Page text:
POMED Notes: Transforming Terrorism and Radicalism with Muslim Nonviolent Alternatives
The United States Institute of Peace hosted an event Tuesday (10/16) entitled “Transforming Terrorism and Radicalism with Muslim Nonviolent Alternatives.” The event aimed to examine the ethos of pluralism, peace building activities, and the culture of sustainable peace in conflict zones in Muslim-majority countries. The panel was moderated by Qamar al-Huda of USIP and included Dr. Chaiwat Satha-Anand, professor at Thammasat University, and Dr. Ayse Kadayifci-Orellana, visiting assistant professor at Georgetown University. The panel sought to explore the following questions: Has the rise of extremist voices weakened principles of nonviolence and moderation in Muslim communities? Are moderate Muslims capable of defeating extremism with nonviolent practices of tolerance, social justice, and education?
For full notes continue reading, or click here for a PDF.
Dr. Chaiwat Satha-Anand began by asking, “How do we understand terrorism?” He said that there are 109 definitions for terrorism since the 1930’s. In light of this, Satha-Anand suggested that the appropriate question is, “How does terrorism work?” He said terrorism is important because it “cuts the link between the target of violence and the reason for violence.” Additionally, terrorism is not “about” violence, it is about fear. Terrorism destroys the sense of normalcy, which is the most precious part of society, and compromises the state’s ability to protect its citizens. He also posed the question “Why do Muslims use terrorism?” Satha-Anand offered the story of a Palestinian colleague who cited the experience of living day-to-day under Israeli occupation as an example of why many turn to terrorism. Satha-Anand discussed the response of the ‘ulama to the use of terrorism in the name of Islam. He offered the opinion of a Saudi sheikh who said that the use of suicide bombing is wrong because suicide is unacceptable in Islam. Additionally, Islam will not benefit because the killing of others could bring harm to the religion. Satha-Anand noted that non-violent resistance and terrorism do have some similarities. They both share the notion that death has a meaning and purpose. Meanwhile, terrorism dehumanizes the other and becomes an instrument which controls the user. Muslims believe that they are created by God with purpose, and the process of dehumanization robs the victims of the characteristics given by God. On the other hand, the non-violent platform allows the user to fight injustice through alternatives approved by Islam. Satha-Anand concluded that the use of violence will undermine the platform of resistance.
Dr. Ayse Kadayifci-Orellana asked “Is there a difference between violence and terrorism?” or “Is there legitimate form of violence?” She said Muslims feel that theirs is the only religion which must prove itself to be non-violent. Satha-Anand said Islam is the most action-oriented of the world faiths. The belief system is structured around the basis that God created man, and that man is obliged to change the world and to stop injustice. He pointed out that Islam says fighting under some circumstances is permitted, but not everything is allowed. However, contemporary non-violent literature must work to reapply the limits under which struggle is permitted. He said that non-violent action is important because the possibility for reconciliation is greatly increased once the struggle comes to a close. Satha-Anand was adamant that revolutionaries must understand the limits of non-violent strategies. He said non-violence is not always effective and that one cannot expect the opposition to respond with nonviolence as well. However, he proclaimed that “non-violent resistance is the natural weapon of ordinary people and societies.”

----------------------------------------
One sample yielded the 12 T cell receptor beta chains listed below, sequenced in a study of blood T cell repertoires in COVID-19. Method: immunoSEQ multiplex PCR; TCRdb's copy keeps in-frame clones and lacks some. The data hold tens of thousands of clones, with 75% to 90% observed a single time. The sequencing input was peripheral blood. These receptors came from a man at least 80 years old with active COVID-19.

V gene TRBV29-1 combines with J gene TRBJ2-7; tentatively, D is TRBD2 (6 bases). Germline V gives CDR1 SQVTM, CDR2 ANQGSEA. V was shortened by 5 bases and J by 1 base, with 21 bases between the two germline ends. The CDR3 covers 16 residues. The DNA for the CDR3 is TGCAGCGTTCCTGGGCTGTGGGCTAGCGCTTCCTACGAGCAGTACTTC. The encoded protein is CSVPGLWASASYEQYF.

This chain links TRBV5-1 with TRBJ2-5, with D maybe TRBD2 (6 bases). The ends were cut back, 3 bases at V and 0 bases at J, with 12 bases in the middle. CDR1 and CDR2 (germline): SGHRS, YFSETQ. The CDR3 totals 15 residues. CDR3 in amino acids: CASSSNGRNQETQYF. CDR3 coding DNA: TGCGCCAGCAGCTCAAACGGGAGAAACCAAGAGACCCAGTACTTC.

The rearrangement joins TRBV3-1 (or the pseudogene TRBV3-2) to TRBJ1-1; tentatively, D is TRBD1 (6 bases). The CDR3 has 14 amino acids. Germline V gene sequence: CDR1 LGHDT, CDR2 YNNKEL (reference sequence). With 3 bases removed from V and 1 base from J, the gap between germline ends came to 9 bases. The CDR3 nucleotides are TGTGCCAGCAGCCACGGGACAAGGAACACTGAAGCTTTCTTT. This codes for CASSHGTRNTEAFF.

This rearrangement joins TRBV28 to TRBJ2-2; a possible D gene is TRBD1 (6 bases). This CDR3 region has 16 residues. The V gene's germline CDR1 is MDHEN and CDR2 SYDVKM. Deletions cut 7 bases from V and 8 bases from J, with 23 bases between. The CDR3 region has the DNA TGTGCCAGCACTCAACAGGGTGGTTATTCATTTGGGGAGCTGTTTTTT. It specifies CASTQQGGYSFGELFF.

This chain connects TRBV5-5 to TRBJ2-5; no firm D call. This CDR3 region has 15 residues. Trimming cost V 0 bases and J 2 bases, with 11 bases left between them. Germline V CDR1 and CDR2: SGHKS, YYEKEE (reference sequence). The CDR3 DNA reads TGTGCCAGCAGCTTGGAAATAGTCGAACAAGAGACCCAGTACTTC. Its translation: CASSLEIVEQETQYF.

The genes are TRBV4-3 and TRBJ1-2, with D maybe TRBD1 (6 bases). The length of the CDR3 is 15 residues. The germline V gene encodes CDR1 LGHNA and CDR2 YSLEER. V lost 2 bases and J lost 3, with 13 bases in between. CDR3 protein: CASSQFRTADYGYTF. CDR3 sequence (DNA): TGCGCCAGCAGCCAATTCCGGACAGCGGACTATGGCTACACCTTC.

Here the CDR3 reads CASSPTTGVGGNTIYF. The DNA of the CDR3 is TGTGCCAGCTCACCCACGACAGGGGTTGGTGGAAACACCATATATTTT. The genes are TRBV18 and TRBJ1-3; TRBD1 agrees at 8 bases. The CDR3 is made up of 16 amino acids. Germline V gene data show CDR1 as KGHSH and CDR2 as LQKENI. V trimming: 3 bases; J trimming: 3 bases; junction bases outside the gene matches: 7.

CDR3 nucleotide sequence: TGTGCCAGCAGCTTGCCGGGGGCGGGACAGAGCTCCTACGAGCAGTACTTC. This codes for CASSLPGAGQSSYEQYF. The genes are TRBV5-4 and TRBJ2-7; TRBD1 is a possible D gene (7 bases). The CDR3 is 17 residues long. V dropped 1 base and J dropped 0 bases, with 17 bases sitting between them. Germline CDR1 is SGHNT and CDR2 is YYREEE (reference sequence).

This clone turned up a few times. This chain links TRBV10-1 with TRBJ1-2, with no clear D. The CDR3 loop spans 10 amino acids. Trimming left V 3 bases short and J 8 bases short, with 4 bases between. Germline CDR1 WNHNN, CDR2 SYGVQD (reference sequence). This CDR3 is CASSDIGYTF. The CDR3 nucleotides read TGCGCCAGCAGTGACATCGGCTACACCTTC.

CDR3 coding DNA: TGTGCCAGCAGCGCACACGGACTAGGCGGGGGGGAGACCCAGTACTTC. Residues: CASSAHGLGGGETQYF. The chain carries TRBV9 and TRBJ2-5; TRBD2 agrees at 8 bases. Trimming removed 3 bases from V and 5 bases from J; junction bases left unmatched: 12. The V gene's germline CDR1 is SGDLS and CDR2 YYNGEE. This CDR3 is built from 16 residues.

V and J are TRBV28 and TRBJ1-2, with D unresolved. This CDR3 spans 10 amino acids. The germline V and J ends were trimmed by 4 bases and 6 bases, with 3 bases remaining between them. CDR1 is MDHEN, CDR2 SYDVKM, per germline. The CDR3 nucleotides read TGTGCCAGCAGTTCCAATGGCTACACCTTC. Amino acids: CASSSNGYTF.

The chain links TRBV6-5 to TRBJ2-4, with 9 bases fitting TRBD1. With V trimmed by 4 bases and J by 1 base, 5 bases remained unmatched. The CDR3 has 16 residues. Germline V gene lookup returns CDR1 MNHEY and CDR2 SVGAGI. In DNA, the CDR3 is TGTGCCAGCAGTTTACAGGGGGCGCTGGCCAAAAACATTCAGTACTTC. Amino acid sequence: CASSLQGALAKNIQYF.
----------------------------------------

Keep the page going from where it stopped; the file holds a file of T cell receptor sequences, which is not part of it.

During the Q&A session, Satha-Anand said trying to understand terrorism does not mean condoning it, and simply condemning terrorism does not solve the problem. He said subjecting Islam to a monolithic idea is a distortion of reality. The global community is full of variety and nuanced approaches to the faith. He said “religion does not cause conflict, but it does justify certain forms of violence.” Satha-Anand pointed out that this is a fact of which all religions are guilty. He said the proliferation of hate-speech and antithetical peace teachings is dangerous. Scholars should be vigilant in combating the threat, yet “censorship would be an inappropriate measure.” He said there is a need to rediscover non-violence in Islam in order to combat the ideas that non-violence has simply become a meddling tool of foreign actors. When asked “Who speaks for Islam?” Satha-Anand responded by saying, “There are many voices, including some we may not like. It is impossible to distinguish every voice, and therefore inappropriate for one central authority to represent them all.” Kadayifci-Orellana weighed in saying, “The lack of one authoritative figure could be a strength.” She added that the Quran and the Hadith offer an unmistakable foundation of non-violence in Islam. She continued saying, “Groups like the Taliban are ignorant of the real teachings of Islam. Imams from different contexts should be brought together to form a critical mass that can stand up to terrorism using the Quran and the Hadith. Without understanding social-rationalization for the use of terrorism we cannot change the proponents of violence.” Satah-Anand concluded the session by saying, “People in different societies must create their own forms of non-violent revolution and their ideas must spring up from the soil.”